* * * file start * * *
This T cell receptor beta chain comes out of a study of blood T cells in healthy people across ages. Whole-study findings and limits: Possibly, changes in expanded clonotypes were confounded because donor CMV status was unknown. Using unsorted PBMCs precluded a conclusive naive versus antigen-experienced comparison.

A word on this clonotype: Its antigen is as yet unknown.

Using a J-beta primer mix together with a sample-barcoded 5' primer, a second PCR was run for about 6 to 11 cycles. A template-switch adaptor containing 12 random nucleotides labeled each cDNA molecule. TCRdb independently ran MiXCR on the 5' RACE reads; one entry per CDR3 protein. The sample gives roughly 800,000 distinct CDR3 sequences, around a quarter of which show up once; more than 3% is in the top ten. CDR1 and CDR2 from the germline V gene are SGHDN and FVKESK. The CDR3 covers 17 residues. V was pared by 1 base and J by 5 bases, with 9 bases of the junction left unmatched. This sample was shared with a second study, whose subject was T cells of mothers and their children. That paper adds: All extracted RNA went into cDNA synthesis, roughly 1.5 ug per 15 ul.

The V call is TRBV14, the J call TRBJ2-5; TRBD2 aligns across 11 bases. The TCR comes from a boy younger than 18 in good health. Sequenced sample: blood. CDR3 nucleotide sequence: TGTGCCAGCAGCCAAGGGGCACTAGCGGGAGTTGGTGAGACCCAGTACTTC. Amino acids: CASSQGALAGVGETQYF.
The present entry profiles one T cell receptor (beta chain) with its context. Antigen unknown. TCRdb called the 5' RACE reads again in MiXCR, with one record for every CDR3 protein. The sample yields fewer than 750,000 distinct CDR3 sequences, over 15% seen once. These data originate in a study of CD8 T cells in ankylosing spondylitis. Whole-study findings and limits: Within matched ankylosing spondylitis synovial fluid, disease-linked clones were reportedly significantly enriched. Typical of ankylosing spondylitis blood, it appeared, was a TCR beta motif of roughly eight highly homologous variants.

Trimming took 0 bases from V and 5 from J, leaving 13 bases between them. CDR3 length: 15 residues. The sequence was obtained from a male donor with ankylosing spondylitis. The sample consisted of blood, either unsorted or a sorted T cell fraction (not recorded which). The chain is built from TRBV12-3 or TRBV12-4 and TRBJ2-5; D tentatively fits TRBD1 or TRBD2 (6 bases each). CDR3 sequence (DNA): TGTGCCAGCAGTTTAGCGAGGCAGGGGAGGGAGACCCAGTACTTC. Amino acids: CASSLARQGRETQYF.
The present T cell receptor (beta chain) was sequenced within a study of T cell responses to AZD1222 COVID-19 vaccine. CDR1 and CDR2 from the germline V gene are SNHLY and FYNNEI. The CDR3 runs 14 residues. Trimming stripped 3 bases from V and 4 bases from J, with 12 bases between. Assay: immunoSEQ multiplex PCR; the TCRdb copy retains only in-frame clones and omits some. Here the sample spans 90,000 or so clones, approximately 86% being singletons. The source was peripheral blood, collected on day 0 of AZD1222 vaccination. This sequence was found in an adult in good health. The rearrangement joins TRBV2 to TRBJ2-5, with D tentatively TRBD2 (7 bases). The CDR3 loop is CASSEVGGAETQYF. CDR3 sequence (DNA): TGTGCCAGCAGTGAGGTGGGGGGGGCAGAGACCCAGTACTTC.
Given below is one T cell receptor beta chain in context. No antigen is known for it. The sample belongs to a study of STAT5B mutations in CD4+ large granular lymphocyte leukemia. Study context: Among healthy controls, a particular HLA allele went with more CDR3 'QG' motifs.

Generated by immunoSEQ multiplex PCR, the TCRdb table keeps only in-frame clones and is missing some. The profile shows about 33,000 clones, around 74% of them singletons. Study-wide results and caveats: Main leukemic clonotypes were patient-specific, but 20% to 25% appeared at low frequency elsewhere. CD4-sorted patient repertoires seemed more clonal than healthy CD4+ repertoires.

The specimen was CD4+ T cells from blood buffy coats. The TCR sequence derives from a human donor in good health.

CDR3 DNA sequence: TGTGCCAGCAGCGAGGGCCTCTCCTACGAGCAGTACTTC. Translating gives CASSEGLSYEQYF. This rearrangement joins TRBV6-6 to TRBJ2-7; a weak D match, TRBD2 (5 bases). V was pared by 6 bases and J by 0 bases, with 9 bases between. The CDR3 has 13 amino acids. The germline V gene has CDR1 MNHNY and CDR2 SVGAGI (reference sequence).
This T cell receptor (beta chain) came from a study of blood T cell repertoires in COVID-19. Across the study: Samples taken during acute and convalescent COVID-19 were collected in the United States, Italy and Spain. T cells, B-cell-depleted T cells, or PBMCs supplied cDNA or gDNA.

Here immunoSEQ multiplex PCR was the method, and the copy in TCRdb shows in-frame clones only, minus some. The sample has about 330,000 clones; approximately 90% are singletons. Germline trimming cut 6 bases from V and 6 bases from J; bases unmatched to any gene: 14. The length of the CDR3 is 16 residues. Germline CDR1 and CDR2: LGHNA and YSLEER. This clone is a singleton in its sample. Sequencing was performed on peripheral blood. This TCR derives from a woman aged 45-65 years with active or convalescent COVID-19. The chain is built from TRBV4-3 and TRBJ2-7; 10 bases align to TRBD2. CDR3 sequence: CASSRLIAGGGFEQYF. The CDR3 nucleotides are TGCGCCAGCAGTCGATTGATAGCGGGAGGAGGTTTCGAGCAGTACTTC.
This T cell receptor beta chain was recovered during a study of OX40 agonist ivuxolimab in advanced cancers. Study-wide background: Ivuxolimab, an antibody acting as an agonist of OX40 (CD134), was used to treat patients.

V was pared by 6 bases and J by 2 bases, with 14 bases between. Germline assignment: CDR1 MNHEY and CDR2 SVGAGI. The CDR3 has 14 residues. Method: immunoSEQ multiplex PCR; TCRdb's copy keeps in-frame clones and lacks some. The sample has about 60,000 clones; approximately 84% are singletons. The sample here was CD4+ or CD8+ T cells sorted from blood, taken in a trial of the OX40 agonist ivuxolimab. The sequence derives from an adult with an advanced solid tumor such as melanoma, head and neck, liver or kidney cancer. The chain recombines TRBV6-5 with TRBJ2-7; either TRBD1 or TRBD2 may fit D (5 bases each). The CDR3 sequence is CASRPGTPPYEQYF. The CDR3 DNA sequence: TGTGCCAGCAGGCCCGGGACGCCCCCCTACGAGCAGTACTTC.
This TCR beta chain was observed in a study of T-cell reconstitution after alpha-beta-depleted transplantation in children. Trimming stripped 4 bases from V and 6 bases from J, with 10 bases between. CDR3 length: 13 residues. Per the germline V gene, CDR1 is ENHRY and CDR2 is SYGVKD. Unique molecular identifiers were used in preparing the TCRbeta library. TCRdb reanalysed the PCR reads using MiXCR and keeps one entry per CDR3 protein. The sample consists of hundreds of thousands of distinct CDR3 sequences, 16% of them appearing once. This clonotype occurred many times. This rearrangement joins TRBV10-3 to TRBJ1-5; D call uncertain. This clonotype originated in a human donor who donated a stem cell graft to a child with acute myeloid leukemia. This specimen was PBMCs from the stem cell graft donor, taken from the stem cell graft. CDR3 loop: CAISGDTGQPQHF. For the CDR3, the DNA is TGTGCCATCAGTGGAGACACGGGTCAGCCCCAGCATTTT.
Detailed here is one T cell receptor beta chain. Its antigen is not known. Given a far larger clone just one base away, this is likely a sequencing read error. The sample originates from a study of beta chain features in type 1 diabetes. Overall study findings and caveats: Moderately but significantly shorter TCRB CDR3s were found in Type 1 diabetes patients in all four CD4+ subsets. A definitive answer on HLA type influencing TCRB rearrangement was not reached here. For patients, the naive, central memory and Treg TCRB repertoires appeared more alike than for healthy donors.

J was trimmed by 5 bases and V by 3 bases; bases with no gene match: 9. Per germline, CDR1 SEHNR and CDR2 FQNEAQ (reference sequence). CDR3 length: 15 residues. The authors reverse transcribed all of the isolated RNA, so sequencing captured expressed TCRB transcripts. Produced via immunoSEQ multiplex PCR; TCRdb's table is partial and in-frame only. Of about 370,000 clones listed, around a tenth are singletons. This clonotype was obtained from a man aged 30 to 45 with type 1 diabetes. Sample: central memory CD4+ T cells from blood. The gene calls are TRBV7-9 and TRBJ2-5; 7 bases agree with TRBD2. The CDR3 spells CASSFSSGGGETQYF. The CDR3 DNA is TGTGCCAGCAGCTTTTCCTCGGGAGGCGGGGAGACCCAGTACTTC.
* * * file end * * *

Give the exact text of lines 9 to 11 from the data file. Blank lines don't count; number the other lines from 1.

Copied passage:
Generated by immunoSEQ multiplex PCR, the TCRdb table keeps only in-frame clones and is missing some. The profile shows about 33,000 clones, around 74% of them singletons. Study-wide results and caveats: Main leukemic clonotypes were patient-specific, but 20% to 25% appeared at low frequency elsewhere. CD4-sorted patient repertoires seemed more clonal than healthy CD4+ repertoires.

The specimen was CD4+ T cells from blood buffy coats. The TCR sequence derives from a human donor in good health.

CDR3 DNA sequence: TGTGCCAGCAGCGAGGGCCTCTCCTACGAGCAGTACTTC. Translating gives CASSEGLSYEQYF. This rearrangement joins TRBV6-6 to TRBJ2-7; a weak D match, TRBD2 (5 bases). V was pared by 6 bases and J by 0 bases, with 9 bases between. The CDR3 has 13 amino acids. The germline V gene has CDR1 MNHNY and CDR2 SVGAGI (reference sequence).